Wood’s Performance in Paradise: A Case Study of Doris Duke’s Shangri La

June 29, 2011

This paper discusses the microclimate evaluation, condition assessments, challenges of limited in situ testing, and recommendations for prioritization and planning conservation work specific to the wood elements at a large 1937 historic estate. Shangri La, the Honolulu residence of the American heiress and philanthropist Doris Duke, was built overlooking the Pacific Ocean and Diamond Head. Designed by architect Marion SimsWyeth, Shangri La includes a main house, playhouse, caretaker’s cottage, and extensive grounds. Both the buildings and landscape incorporate a wide range of materials. Wood was a component of the structures’ roof and lanai framing, windows, and screens. To assist the project team in creating an interactive, dynamic Historic Structures Report, we divided the exterior systems according to staff expertise to evaluate the material components. The team could then cross reference and link data (existing conditions, significance, historic preservation objectives, and treatment recommendations) as the evaluations inevitably overlapped.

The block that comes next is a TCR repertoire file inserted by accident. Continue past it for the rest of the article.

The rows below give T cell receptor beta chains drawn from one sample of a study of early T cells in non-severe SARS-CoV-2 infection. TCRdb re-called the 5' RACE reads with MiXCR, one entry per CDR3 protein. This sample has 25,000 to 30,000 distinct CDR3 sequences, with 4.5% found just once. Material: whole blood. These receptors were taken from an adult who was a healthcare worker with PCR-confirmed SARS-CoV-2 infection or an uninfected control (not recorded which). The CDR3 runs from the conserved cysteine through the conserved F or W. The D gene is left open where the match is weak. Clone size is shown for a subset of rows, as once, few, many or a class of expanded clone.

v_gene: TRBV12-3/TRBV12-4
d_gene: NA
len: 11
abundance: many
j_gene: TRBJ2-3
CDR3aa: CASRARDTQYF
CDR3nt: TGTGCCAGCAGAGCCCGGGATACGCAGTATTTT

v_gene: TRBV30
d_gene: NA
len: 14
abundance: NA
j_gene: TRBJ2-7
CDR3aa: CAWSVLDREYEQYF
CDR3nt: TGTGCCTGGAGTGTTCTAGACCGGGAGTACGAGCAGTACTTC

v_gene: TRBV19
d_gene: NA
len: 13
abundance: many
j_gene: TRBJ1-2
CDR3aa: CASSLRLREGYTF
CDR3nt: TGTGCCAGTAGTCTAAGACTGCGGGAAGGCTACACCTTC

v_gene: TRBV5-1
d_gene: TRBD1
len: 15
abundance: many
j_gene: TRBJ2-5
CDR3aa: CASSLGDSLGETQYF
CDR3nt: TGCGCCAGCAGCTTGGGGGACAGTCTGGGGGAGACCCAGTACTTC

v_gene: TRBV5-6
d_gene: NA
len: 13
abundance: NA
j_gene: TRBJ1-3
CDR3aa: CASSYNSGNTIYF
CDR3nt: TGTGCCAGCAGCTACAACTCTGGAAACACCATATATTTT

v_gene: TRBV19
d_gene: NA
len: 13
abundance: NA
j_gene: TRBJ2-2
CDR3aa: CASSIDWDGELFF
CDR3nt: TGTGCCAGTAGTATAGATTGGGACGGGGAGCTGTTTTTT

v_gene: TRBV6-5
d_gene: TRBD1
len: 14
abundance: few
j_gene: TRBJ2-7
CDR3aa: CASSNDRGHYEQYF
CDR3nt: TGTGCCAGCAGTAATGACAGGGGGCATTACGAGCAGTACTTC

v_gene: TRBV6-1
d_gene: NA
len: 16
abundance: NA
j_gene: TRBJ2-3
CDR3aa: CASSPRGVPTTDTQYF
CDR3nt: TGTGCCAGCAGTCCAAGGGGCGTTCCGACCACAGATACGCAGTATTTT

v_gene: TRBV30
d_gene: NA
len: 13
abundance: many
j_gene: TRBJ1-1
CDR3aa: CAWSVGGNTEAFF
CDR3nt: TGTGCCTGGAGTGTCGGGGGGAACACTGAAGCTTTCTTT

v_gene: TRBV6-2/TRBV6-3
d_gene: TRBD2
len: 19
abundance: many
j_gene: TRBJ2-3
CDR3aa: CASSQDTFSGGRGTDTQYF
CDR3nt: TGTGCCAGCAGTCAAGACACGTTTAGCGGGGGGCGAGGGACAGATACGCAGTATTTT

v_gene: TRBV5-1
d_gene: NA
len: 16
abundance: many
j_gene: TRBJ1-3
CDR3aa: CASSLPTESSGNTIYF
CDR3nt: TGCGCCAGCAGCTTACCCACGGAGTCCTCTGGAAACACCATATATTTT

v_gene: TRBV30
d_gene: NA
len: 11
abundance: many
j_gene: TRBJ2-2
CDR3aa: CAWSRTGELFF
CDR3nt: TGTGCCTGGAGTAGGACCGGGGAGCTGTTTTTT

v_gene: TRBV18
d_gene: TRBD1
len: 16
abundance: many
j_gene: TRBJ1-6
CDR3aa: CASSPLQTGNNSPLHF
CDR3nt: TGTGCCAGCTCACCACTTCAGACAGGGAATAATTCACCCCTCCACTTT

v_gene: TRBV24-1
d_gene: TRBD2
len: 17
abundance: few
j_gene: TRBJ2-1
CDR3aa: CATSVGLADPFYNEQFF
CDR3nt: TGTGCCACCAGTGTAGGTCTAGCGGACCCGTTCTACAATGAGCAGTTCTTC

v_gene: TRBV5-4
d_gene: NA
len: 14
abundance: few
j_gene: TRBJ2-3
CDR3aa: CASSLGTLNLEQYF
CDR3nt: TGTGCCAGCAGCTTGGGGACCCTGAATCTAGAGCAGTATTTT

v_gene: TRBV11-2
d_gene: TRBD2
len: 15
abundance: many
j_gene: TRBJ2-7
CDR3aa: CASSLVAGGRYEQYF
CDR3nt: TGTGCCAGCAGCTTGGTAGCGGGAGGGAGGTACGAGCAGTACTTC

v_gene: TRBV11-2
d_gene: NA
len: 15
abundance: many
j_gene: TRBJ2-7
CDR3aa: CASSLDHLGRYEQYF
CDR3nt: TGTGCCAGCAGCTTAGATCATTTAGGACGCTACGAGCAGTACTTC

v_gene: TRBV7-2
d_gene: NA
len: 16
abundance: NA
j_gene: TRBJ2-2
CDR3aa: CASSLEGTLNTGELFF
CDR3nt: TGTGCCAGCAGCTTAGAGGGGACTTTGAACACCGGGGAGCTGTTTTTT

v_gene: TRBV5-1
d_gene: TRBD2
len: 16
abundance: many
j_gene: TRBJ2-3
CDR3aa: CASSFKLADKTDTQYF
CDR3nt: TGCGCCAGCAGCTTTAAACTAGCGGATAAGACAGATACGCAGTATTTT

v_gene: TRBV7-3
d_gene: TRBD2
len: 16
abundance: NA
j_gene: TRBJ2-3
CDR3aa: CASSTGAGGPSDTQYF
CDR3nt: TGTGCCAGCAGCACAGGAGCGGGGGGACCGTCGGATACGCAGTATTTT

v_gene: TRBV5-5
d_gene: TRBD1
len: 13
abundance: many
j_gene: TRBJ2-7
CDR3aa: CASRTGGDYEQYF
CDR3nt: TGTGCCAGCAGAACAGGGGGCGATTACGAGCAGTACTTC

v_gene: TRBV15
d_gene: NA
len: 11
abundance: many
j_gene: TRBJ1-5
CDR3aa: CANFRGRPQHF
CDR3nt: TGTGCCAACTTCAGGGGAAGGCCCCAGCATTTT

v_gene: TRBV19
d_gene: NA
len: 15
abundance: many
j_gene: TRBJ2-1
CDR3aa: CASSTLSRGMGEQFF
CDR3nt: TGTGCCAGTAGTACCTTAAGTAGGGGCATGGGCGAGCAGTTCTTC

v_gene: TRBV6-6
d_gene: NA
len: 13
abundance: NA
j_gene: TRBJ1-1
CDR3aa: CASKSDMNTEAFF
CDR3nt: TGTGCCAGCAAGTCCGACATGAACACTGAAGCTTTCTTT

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International Conference on Structural Health Assessment of Timber Structures

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